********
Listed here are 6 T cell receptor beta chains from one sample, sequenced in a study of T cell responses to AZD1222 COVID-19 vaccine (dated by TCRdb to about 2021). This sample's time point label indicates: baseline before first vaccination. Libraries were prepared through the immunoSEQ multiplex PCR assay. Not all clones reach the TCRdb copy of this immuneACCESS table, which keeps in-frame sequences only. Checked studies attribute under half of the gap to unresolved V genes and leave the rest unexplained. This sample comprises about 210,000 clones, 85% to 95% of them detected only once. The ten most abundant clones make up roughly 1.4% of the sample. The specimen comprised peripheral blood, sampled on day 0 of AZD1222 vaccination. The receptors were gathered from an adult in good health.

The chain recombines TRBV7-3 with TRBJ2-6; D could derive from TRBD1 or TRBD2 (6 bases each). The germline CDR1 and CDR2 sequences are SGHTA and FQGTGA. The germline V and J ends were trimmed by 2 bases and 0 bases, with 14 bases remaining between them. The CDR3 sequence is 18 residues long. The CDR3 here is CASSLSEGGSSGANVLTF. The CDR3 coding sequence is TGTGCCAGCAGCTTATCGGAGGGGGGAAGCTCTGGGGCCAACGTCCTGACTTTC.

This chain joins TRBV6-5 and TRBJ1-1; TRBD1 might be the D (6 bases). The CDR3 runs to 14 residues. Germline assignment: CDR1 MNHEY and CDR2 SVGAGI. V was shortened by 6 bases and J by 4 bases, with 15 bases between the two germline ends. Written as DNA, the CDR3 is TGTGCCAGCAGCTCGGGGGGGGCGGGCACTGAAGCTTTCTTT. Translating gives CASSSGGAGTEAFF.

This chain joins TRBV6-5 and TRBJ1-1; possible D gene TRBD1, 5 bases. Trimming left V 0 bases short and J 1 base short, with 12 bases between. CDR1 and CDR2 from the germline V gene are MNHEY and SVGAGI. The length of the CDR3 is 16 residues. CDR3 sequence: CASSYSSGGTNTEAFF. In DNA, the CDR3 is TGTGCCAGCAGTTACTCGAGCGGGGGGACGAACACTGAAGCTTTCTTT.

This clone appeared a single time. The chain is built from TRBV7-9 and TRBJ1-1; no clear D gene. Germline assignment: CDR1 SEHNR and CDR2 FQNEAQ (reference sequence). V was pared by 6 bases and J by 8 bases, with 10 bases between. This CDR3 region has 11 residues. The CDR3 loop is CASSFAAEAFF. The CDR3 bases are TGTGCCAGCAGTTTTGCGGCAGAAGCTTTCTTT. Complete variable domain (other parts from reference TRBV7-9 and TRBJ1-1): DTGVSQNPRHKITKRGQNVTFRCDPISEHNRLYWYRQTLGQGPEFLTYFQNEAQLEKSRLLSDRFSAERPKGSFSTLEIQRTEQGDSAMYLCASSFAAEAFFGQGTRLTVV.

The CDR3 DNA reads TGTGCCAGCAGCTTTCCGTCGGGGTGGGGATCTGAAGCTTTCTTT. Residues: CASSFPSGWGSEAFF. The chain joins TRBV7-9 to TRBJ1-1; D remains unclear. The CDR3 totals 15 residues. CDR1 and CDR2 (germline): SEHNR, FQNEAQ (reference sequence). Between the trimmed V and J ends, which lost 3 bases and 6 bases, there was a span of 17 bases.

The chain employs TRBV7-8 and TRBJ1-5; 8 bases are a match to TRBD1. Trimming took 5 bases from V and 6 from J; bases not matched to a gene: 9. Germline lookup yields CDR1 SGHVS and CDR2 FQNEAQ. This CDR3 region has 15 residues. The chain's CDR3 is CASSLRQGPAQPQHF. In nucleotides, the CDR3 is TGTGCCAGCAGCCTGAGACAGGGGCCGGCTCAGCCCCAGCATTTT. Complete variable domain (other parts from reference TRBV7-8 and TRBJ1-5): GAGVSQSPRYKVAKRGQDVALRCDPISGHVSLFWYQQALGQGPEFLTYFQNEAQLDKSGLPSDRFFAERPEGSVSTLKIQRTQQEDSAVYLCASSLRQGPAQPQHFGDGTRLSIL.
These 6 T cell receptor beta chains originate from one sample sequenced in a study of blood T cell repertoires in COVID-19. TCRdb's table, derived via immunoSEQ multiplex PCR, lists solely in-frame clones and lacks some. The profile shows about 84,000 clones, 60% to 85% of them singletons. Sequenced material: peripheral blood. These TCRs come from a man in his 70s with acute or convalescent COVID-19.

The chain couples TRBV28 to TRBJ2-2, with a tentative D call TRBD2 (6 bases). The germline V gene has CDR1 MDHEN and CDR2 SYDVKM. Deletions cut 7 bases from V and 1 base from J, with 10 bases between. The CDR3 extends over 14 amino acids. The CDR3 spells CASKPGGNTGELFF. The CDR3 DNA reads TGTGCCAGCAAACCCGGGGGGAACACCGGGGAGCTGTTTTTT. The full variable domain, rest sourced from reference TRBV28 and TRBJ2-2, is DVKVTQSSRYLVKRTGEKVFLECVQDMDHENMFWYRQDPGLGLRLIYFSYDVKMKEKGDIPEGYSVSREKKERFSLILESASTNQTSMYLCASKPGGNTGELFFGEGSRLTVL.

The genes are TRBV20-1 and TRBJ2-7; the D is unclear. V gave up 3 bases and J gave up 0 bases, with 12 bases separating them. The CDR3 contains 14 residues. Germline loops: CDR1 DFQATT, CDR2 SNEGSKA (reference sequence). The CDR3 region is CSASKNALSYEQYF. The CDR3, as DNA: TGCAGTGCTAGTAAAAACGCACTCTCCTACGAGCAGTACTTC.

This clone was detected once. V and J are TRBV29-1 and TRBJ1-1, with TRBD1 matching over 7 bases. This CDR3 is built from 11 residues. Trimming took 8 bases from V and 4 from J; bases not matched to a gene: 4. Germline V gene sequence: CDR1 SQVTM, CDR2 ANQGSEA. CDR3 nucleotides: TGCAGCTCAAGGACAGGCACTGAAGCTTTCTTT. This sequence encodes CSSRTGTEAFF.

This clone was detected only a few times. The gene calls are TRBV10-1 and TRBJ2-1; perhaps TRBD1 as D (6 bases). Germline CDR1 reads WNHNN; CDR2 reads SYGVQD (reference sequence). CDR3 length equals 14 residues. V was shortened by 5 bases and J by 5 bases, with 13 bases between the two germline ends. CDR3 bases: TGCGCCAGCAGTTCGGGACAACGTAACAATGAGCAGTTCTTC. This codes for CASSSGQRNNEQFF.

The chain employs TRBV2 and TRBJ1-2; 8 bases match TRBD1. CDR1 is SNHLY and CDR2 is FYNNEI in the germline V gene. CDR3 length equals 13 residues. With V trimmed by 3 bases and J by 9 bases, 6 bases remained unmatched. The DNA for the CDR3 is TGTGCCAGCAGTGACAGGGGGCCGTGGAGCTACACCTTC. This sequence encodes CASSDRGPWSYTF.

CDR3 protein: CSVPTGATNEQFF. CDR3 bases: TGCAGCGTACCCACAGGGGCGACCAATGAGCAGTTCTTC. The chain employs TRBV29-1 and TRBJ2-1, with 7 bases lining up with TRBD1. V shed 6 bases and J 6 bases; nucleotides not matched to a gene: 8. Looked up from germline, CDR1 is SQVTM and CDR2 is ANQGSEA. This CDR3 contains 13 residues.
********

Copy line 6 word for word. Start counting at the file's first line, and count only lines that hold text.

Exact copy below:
The CDR3 DNA reads TGTGCCAGCAGCTTTCCGTCGGGGTGGGGATCTGAAGCTTTCTTT. Residues: CASSFPSGWGSEAFF. The chain joins TRBV7-9 to TRBJ1-1; D remains unclear. The CDR3 totals 15 residues. CDR1 and CDR2 (germline): SEHNR, FQNEAQ (reference sequence). Between the trimmed V and J ends, which lost 3 bases and 6 bases, there was a span of 17 bases.